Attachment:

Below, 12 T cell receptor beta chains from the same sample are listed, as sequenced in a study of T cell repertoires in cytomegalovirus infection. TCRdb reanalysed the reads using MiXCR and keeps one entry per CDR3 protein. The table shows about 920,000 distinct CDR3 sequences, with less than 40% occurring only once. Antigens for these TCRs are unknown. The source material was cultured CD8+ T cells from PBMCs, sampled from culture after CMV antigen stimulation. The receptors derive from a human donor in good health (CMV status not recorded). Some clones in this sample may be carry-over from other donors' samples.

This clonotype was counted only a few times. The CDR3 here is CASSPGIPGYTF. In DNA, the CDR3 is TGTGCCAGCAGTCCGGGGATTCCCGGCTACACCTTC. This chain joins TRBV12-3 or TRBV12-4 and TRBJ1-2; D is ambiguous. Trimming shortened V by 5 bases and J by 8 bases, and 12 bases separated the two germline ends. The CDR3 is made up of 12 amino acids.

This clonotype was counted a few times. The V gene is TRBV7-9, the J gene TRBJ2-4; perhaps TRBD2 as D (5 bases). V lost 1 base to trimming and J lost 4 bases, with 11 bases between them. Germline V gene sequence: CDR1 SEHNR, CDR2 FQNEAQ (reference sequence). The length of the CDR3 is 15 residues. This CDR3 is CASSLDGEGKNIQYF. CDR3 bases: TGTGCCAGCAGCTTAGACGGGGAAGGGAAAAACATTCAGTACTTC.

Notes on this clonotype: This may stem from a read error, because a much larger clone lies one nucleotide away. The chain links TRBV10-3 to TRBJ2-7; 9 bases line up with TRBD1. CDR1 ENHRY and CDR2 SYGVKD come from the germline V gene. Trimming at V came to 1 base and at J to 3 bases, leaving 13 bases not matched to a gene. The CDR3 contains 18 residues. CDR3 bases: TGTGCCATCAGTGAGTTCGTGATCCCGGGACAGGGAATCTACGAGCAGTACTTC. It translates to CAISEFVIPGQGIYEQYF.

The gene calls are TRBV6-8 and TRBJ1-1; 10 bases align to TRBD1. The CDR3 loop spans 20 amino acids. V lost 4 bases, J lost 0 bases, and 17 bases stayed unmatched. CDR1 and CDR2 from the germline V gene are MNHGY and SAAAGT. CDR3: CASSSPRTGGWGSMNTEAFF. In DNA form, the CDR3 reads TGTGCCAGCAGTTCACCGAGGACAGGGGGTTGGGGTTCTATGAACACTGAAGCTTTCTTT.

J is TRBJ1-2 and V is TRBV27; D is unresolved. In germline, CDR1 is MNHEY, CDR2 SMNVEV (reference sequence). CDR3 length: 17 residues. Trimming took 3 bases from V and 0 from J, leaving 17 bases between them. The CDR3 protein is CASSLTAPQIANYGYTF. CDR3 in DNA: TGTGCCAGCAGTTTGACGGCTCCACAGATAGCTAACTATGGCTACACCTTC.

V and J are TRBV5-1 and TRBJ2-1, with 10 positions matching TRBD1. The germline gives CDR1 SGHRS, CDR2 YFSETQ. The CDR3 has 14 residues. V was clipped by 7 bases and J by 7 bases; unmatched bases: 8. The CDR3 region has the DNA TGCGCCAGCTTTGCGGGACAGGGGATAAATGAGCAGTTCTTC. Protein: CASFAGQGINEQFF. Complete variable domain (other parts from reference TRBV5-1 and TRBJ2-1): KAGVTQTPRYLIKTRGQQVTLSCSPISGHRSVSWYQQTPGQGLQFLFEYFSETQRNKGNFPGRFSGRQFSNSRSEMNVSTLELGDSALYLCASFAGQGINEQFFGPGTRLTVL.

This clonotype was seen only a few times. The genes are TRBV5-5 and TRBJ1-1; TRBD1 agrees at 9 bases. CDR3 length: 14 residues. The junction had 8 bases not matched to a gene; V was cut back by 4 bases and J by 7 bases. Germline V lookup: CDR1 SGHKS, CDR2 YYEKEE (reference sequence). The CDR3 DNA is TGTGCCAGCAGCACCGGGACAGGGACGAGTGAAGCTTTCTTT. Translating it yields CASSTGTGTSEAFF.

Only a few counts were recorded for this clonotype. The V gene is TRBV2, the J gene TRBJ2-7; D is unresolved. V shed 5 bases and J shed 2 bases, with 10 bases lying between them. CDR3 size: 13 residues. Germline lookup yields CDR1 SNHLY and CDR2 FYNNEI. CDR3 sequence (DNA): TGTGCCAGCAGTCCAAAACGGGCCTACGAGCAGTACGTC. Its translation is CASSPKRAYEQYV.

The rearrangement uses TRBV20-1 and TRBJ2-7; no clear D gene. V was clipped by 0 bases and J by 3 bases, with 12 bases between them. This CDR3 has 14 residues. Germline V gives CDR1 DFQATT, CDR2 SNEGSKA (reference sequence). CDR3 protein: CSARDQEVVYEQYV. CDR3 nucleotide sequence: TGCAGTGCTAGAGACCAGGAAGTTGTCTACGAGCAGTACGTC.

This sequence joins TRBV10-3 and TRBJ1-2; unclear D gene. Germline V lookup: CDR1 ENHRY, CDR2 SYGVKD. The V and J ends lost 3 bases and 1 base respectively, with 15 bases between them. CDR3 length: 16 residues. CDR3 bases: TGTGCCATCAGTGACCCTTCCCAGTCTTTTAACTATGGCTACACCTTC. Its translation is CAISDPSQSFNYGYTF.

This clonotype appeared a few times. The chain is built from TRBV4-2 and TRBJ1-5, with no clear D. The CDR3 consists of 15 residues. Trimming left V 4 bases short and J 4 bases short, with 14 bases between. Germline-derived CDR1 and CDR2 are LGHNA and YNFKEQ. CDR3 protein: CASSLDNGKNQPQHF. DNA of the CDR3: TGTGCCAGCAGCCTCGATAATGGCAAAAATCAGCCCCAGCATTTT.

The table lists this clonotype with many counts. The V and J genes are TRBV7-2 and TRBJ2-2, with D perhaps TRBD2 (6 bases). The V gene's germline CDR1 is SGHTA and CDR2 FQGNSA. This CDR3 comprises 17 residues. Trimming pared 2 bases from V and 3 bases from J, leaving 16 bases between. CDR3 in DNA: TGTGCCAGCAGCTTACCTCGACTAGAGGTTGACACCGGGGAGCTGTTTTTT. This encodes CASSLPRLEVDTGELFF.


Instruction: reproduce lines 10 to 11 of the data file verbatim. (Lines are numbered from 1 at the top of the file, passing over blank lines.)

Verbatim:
The rearrangement uses TRBV20-1 and TRBJ2-7; no clear D gene. V was clipped by 0 bases and J by 3 bases, with 12 bases between them. This CDR3 has 14 residues. Germline V gives CDR1 DFQATT, CDR2 SNEGSKA (reference sequence). CDR3 protein: CSARDQEVVYEQYV. CDR3 nucleotide sequence: TGCAGTGCTAGAGACCAGGAAGTTGTCTACGAGCAGTACGTC.

This sequence joins TRBV10-3 and TRBJ1-2; unclear D gene. Germline V lookup: CDR1 ENHRY, CDR2 SYGVKD. The V and J ends lost 3 bases and 1 base respectively, with 15 bases between them. CDR3 length: 16 residues. CDR3 bases: TGTGCCATCAGTGACCCTTCCCAGTCTTTTAACTATGGCTACACCTTC. Its translation is CAISDPSQSFNYGYTF.